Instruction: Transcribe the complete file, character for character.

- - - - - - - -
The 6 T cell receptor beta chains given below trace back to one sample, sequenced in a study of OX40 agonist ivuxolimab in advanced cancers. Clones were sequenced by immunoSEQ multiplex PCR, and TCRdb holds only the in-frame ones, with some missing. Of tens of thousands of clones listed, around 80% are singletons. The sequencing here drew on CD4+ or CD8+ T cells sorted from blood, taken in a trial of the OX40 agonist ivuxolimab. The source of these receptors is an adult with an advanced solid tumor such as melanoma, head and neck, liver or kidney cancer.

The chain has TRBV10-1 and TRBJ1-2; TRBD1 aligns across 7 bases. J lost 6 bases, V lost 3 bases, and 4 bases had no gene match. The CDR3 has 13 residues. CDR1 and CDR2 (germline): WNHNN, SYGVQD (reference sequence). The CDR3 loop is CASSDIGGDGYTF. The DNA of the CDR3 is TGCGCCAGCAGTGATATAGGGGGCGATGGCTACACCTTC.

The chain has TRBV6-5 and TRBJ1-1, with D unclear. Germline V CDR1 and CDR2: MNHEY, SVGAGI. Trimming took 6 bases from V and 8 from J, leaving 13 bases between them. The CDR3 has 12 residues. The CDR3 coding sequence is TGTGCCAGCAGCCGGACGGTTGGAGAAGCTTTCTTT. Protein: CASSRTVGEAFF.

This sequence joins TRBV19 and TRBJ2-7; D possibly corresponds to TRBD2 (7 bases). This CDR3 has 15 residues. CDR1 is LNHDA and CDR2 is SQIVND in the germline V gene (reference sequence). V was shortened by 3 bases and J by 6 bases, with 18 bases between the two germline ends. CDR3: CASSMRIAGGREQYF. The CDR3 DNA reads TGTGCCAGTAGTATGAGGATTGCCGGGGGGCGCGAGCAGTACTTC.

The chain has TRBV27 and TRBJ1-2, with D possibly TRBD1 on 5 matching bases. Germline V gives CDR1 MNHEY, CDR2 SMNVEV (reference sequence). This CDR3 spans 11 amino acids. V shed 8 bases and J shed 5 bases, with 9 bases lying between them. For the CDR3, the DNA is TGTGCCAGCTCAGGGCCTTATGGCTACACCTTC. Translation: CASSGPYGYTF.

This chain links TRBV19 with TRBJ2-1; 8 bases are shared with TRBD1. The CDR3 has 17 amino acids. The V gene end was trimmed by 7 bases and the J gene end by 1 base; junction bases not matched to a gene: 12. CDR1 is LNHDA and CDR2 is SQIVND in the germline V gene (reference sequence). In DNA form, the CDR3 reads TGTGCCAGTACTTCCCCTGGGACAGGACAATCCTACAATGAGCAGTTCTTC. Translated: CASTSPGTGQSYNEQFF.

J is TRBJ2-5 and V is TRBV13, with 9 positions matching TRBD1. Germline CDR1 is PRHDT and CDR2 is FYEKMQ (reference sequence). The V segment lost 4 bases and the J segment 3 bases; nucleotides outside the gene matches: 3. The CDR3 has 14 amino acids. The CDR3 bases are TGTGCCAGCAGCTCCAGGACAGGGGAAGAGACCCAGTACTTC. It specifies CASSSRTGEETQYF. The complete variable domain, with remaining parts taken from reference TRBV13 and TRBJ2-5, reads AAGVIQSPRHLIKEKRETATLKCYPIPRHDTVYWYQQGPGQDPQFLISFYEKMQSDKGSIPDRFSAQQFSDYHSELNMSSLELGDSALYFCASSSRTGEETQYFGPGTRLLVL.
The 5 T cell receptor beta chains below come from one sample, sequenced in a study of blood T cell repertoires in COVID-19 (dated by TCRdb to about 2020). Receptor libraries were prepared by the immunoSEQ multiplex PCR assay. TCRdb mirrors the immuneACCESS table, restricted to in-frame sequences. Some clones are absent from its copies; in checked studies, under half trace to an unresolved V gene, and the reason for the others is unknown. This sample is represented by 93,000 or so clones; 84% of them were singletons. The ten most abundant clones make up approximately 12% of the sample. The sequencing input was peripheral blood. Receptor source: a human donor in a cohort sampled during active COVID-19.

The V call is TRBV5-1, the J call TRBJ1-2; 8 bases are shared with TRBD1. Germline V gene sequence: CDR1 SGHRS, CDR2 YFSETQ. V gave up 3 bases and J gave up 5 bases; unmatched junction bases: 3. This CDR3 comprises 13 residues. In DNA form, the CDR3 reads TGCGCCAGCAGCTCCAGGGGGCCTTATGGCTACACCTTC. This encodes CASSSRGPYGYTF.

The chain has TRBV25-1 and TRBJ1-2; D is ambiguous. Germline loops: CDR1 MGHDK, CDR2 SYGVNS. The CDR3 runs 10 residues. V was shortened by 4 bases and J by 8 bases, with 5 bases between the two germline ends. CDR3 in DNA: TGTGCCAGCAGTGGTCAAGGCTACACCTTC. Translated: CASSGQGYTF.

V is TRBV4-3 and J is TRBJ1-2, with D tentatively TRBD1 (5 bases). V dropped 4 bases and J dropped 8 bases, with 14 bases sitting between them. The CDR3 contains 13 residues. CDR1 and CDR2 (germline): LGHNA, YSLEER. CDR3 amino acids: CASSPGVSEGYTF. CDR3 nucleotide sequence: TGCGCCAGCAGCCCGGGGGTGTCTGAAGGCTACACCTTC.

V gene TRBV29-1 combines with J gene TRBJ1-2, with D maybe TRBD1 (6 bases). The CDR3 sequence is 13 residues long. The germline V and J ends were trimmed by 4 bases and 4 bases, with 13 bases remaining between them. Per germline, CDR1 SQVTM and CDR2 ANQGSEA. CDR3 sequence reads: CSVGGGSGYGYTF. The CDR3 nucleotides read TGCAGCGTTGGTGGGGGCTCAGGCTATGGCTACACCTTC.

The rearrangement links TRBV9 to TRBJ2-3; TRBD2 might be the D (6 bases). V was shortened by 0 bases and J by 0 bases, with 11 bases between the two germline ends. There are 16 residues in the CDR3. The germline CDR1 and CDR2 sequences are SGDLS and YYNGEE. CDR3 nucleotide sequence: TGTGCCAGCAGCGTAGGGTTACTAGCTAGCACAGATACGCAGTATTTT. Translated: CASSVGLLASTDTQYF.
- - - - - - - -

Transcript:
The 6 T cell receptor beta chains given below trace back to one sample, sequenced in a study of OX40 agonist ivuxolimab in advanced cancers. Clones were sequenced by immunoSEQ multiplex PCR, and TCRdb holds only the in-frame ones, with some missing. Of tens of thousands of clones listed, around 80% are singletons. The sequencing here drew on CD4+ or CD8+ T cells sorted from blood, taken in a trial of the OX40 agonist ivuxolimab. The source of these receptors is an adult with an advanced solid tumor such as melanoma, head and neck, liver or kidney cancer.

The chain has TRBV10-1 and TRBJ1-2; TRBD1 aligns across 7 bases. J lost 6 bases, V lost 3 bases, and 4 bases had no gene match. The CDR3 has 13 residues. CDR1 and CDR2 (germline): WNHNN, SYGVQD (reference sequence). The CDR3 loop is CASSDIGGDGYTF. The DNA of the CDR3 is TGCGCCAGCAGTGATATAGGGGGCGATGGCTACACCTTC.

The chain has TRBV6-5 and TRBJ1-1, with D unclear. Germline V CDR1 and CDR2: MNHEY, SVGAGI. Trimming took 6 bases from V and 8 from J, leaving 13 bases between them. The CDR3 has 12 residues. The CDR3 coding sequence is TGTGCCAGCAGCCGGACGGTTGGAGAAGCTTTCTTT. Protein: CASSRTVGEAFF.

This sequence joins TRBV19 and TRBJ2-7; D possibly corresponds to TRBD2 (7 bases). This CDR3 has 15 residues. CDR1 is LNHDA and CDR2 is SQIVND in the germline V gene (reference sequence). V was shortened by 3 bases and J by 6 bases, with 18 bases between the two germline ends. CDR3: CASSMRIAGGREQYF. The CDR3 DNA reads TGTGCCAGTAGTATGAGGATTGCCGGGGGGCGCGAGCAGTACTTC.

The chain has TRBV27 and TRBJ1-2, with D possibly TRBD1 on 5 matching bases. Germline V gives CDR1 MNHEY, CDR2 SMNVEV (reference sequence). This CDR3 spans 11 amino acids. V shed 8 bases and J shed 5 bases, with 9 bases lying between them. For the CDR3, the DNA is TGTGCCAGCTCAGGGCCTTATGGCTACACCTTC. Translation: CASSGPYGYTF.

This chain links TRBV19 with TRBJ2-1; 8 bases are shared with TRBD1. The CDR3 has 17 amino acids. The V gene end was trimmed by 7 bases and the J gene end by 1 base; junction bases not matched to a gene: 12. CDR1 is LNHDA and CDR2 is SQIVND in the germline V gene (reference sequence). In DNA form, the CDR3 reads TGTGCCAGTACTTCCCCTGGGACAGGACAATCCTACAATGAGCAGTTCTTC. Translated: CASTSPGTGQSYNEQFF.

J is TRBJ2-5 and V is TRBV13, with 9 positions matching TRBD1. Germline CDR1 is PRHDT and CDR2 is FYEKMQ (reference sequence). The V segment lost 4 bases and the J segment 3 bases; nucleotides outside the gene matches: 3. The CDR3 has 14 amino acids. The CDR3 bases are TGTGCCAGCAGCTCCAGGACAGGGGAAGAGACCCAGTACTTC. It specifies CASSSRTGEETQYF. The complete variable domain, with remaining parts taken from reference TRBV13 and TRBJ2-5, reads AAGVIQSPRHLIKEKRETATLKCYPIPRHDTVYWYQQGPGQDPQFLISFYEKMQSDKGSIPDRFSAQQFSDYHSELNMSSLELGDSALYFCASSSRTGEETQYFGPGTRLLVL.
The 5 T cell receptor beta chains below come from one sample, sequenced in a study of blood T cell repertoires in COVID-19 (dated by TCRdb to about 2020). Receptor libraries were prepared by the immunoSEQ multiplex PCR assay. TCRdb mirrors the immuneACCESS table, restricted to in-frame sequences. Some clones are absent from its copies; in checked studies, under half trace to an unresolved V gene, and the reason for the others is unknown. This sample is represented by 93,000 or so clones; 84% of them were singletons. The ten most abundant clones make up approximately 12% of the sample. The sequencing input was peripheral blood. Receptor source: a human donor in a cohort sampled during active COVID-19.

The V call is TRBV5-1, the J call TRBJ1-2; 8 bases are shared with TRBD1. Germline V gene sequence: CDR1 SGHRS, CDR2 YFSETQ. V gave up 3 bases and J gave up 5 bases; unmatched junction bases: 3. This CDR3 comprises 13 residues. In DNA form, the CDR3 reads TGCGCCAGCAGCTCCAGGGGGCCTTATGGCTACACCTTC. This encodes CASSSRGPYGYTF.

The chain has TRBV25-1 and TRBJ1-2; D is ambiguous. Germline loops: CDR1 MGHDK, CDR2 SYGVNS. The CDR3 runs 10 residues. V was shortened by 4 bases and J by 8 bases, with 5 bases between the two germline ends. CDR3 in DNA: TGTGCCAGCAGTGGTCAAGGCTACACCTTC. Translated: CASSGQGYTF.

V is TRBV4-3 and J is TRBJ1-2, with D tentatively TRBD1 (5 bases). V dropped 4 bases and J dropped 8 bases, with 14 bases sitting between them. The CDR3 contains 13 residues. CDR1 and CDR2 (germline): LGHNA, YSLEER. CDR3 amino acids: CASSPGVSEGYTF. CDR3 nucleotide sequence: TGCGCCAGCAGCCCGGGGGTGTCTGAAGGCTACACCTTC.

V gene TRBV29-1 combines with J gene TRBJ1-2, with D maybe TRBD1 (6 bases). The CDR3 sequence is 13 residues long. The germline V and J ends were trimmed by 4 bases and 4 bases, with 13 bases remaining between them. Per germline, CDR1 SQVTM and CDR2 ANQGSEA. CDR3 sequence reads: CSVGGGSGYGYTF. The CDR3 nucleotides read TGCAGCGTTGGTGGGGGCTCAGGCTATGGCTACACCTTC.

The rearrangement links TRBV9 to TRBJ2-3; TRBD2 might be the D (6 bases). V was shortened by 0 bases and J by 0 bases, with 11 bases between the two germline ends. There are 16 residues in the CDR3. The germline CDR1 and CDR2 sequences are SGDLS and YYNGEE. CDR3 nucleotide sequence: TGTGCCAGCAGCGTAGGGTTACTAGCTAGCACAGATACGCAGTATTTT. Translated: CASSVGLLASTDTQYF.